By David Nicholls
Us by David Nicholls chronicles, with extensive flashbacks, a family that may or may not be about to fall apart. After decades of marriage, the artistic wife of biochemist Douglas Peterson tells him one morning that she isn't sure she wants to be married any longer. He adores Connie and, in flashbacks from the evening they meet at his sister's flat and beyond, it's easy to see why. She loves life, she is interested in things, in experiences. Connie isn't so much a free spirit, except in contrast to the earnest, clueless soul that Dougie presents himself as, as she is vibrant.
When Connie has announced her decision, they have already planned an old-fashioned Grand Tour of the continent, taking their son as the last family hurrah before he goes to university.
It is, of course, no fun at all. The three are tetchy around each other, the madcap escapades get more out of hand.
Doug, the novel's narrator, goes on and on about things but as Connie tells him, "Douglas, you have an incredible capacity for missing the point."
He loves her perspective even while knowing it's not how he sees the world: "I didn't hate art, not by any means, but I did hate knowing nothing about it." This extends beyond paintings, of course, as in this exchange between the couple:
"I've got nothing against dreams as long as they're attainable."
"But if they're attainable then they're not dreams!"
"And that's why it's a waste of time!"
Unlike the above exchange, however, Connie doesn't always take the opposite stance from Doug. Sometimes she's one of the grown-ups in the room now too. There are moments when Connie has become more like Doug than he has become like her. Their son Albie is early on picked up by an older woman who is busking her way through Europe, playing the accordion to earn money when not scarfing down huge amounts of food at hotel buffets. Connie is as offended as Doug is when this woman, Cat, puts food in her pockets after coming down to breakfast with them. She backs up Doug when he tells Cat the Moocher to put back some of the little jars she's swiping.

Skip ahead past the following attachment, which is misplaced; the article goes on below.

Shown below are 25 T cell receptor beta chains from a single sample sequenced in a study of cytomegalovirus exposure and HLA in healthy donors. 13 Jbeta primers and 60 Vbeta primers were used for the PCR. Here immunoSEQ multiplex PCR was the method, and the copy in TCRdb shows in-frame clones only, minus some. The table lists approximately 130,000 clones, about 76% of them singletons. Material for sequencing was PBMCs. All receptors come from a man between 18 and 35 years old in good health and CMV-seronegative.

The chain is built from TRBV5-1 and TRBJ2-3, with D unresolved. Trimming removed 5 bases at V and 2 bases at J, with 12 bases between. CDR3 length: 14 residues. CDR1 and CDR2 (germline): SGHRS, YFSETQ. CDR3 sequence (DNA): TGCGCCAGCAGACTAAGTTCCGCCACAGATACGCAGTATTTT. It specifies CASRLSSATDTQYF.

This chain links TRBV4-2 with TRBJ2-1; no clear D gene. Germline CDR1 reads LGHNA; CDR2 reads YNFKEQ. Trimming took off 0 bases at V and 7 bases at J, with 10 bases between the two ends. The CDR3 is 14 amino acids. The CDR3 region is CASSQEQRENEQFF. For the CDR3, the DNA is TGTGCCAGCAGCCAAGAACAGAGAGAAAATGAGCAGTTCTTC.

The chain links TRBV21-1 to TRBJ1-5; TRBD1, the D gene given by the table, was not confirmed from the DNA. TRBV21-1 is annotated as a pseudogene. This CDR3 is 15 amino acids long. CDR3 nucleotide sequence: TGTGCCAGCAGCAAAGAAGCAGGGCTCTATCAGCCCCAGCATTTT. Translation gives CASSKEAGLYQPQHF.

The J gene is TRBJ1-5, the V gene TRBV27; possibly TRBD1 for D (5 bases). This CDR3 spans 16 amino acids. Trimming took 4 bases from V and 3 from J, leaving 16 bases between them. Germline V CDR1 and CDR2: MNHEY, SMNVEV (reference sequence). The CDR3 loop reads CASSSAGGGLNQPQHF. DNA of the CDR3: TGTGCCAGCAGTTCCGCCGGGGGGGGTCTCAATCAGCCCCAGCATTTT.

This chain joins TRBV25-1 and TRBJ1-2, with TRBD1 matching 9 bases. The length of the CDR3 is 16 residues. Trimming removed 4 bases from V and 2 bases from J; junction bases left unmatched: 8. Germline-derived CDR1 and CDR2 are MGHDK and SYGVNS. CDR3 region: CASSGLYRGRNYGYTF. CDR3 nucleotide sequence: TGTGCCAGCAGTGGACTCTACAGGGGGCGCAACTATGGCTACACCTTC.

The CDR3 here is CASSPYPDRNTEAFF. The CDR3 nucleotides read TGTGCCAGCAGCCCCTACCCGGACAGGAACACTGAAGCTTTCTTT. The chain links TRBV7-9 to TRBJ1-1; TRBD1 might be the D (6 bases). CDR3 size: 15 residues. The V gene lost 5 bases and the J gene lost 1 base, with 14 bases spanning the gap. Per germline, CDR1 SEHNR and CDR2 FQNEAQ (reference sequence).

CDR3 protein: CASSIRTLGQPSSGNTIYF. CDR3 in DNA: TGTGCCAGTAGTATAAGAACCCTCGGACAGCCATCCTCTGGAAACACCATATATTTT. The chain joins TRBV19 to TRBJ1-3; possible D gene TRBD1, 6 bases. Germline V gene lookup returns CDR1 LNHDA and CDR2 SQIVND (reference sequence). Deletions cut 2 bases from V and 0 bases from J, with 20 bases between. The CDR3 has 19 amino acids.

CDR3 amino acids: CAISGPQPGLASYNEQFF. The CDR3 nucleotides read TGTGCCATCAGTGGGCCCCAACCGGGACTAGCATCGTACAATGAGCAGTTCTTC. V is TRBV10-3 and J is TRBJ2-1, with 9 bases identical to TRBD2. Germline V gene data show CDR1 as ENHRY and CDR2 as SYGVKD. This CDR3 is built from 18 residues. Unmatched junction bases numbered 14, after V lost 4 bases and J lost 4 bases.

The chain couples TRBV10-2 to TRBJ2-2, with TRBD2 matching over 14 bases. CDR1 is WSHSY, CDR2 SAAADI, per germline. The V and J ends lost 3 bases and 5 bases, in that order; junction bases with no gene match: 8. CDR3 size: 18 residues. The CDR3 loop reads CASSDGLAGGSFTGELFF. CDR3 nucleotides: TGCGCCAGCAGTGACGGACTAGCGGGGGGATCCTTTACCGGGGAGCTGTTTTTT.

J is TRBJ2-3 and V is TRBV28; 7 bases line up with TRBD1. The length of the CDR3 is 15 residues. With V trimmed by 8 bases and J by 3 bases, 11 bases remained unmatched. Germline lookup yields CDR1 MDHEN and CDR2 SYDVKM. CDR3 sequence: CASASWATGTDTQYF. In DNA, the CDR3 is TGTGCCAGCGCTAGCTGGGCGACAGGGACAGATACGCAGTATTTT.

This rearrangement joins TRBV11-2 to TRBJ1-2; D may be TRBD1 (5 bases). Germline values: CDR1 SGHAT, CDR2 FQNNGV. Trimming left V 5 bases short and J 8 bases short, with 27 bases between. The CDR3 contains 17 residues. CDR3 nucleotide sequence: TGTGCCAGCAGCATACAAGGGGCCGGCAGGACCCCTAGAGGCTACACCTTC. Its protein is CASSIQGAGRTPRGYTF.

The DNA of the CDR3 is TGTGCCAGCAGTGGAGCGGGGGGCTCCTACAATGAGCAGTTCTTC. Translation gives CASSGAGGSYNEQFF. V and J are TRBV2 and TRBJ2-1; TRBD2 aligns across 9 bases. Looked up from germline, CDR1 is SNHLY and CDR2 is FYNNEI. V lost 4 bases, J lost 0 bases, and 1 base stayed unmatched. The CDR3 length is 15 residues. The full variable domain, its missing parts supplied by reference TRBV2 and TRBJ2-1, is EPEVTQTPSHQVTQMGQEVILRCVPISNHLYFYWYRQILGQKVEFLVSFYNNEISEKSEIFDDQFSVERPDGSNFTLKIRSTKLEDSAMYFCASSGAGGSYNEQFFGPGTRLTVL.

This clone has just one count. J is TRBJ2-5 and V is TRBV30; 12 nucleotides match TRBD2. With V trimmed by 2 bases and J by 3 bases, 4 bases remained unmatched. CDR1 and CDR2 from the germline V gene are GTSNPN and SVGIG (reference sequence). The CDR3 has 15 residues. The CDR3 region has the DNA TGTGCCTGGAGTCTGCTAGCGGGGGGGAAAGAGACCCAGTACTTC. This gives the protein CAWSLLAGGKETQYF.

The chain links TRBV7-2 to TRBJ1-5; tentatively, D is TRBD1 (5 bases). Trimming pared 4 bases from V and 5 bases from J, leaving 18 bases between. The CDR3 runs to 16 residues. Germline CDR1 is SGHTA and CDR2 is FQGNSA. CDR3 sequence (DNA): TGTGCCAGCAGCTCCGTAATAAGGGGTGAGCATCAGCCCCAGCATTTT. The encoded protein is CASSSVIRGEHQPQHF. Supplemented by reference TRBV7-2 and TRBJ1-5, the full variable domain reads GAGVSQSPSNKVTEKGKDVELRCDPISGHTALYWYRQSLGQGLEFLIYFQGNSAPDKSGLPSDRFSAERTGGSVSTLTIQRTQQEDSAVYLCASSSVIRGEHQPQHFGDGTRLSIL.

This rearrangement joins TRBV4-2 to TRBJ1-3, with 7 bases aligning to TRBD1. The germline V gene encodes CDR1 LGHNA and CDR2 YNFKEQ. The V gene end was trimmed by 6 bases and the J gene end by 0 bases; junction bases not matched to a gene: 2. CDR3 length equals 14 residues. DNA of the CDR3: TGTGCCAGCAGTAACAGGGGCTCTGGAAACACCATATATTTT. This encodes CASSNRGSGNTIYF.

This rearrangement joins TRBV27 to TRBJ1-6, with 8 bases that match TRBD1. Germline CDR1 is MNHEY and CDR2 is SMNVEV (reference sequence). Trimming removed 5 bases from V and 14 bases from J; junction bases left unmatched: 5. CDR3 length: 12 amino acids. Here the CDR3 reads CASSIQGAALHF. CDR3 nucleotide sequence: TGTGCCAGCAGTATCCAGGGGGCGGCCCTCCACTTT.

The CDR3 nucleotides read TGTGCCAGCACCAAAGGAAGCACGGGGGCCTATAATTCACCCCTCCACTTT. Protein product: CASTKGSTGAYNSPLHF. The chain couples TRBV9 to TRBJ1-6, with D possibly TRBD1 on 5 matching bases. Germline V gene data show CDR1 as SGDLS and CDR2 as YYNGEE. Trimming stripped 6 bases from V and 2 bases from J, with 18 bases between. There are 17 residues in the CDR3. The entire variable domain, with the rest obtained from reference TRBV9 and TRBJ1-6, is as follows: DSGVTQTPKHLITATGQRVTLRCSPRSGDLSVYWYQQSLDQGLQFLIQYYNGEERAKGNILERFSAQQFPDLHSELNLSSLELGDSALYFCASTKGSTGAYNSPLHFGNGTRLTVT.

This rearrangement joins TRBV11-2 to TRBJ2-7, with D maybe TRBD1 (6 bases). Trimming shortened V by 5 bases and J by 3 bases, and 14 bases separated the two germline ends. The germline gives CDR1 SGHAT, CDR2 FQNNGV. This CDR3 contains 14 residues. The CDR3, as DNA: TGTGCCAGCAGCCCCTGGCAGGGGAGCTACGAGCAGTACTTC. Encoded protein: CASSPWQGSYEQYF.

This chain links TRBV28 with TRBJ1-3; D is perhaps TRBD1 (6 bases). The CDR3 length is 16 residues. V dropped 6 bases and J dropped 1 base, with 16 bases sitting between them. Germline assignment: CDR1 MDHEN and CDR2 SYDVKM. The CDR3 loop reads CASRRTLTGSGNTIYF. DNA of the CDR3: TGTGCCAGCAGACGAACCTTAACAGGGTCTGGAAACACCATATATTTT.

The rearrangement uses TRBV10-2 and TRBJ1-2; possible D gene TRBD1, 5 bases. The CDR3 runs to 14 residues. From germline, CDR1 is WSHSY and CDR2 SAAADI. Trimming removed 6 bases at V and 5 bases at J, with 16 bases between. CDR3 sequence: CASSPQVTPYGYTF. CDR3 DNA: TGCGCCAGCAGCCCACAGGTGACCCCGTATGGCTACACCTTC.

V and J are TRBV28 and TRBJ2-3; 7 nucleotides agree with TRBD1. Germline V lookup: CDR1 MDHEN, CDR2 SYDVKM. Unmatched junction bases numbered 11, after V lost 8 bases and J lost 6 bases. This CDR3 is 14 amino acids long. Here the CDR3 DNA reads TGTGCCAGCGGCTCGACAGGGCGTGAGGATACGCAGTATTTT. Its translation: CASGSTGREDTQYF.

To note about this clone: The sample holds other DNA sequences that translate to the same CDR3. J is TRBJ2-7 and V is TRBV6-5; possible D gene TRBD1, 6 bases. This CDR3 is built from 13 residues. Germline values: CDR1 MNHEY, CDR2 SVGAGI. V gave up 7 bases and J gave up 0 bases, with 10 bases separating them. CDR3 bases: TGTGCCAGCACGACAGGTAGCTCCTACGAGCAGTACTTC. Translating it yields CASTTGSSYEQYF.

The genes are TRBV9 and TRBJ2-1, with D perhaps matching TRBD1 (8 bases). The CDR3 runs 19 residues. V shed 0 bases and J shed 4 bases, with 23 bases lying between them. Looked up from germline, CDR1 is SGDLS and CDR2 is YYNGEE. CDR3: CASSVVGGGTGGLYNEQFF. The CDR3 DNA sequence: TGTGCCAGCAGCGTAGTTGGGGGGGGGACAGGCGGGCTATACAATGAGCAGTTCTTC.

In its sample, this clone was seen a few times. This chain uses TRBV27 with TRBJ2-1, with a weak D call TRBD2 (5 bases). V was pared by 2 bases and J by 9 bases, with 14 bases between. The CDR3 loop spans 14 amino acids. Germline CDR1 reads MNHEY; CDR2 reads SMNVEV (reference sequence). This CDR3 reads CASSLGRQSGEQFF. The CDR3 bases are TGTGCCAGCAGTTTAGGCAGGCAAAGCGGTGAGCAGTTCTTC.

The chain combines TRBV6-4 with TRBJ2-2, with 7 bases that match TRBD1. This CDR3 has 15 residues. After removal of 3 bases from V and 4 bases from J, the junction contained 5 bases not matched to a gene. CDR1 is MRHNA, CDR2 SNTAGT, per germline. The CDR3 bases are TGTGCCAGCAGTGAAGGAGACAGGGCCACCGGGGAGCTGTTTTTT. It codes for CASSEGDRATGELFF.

So, does this mean married couples grow more alike? Or people become more conservative and not as much fun as they grow older? Or does this mean nothing of the kind and rude is rude, after all? Us is the kind of novel that lets a reader wonder about these things even as the story proceeds.
Douglas is not always easy to understand, even if he understands himself. In one flashback, he relates how his parents were even worse than Doug is about being no fun at all. And when he took Connie home to meet them, there was a political disagreement. Doug stood with Connie. But now, when this hapless, apologetic family man is in the middle of a restaurant row involving his smart remark-making son, the busker accordionist who has picked him up, his wife and some wealthy arms dealers with glossy brochures spread across the breakfast table, Doug does the worst thing possible. He apologizes for his son.
As Connie tells him: "...in a fight you side with the people you love".
Immediately afterward, Doug reminisces:
I'm aware that it sounds perverse, but what I hoped for at that time was some accident, some near disaster, so that I could be as heroic as the occasion demanded, and show the strength of my devotion.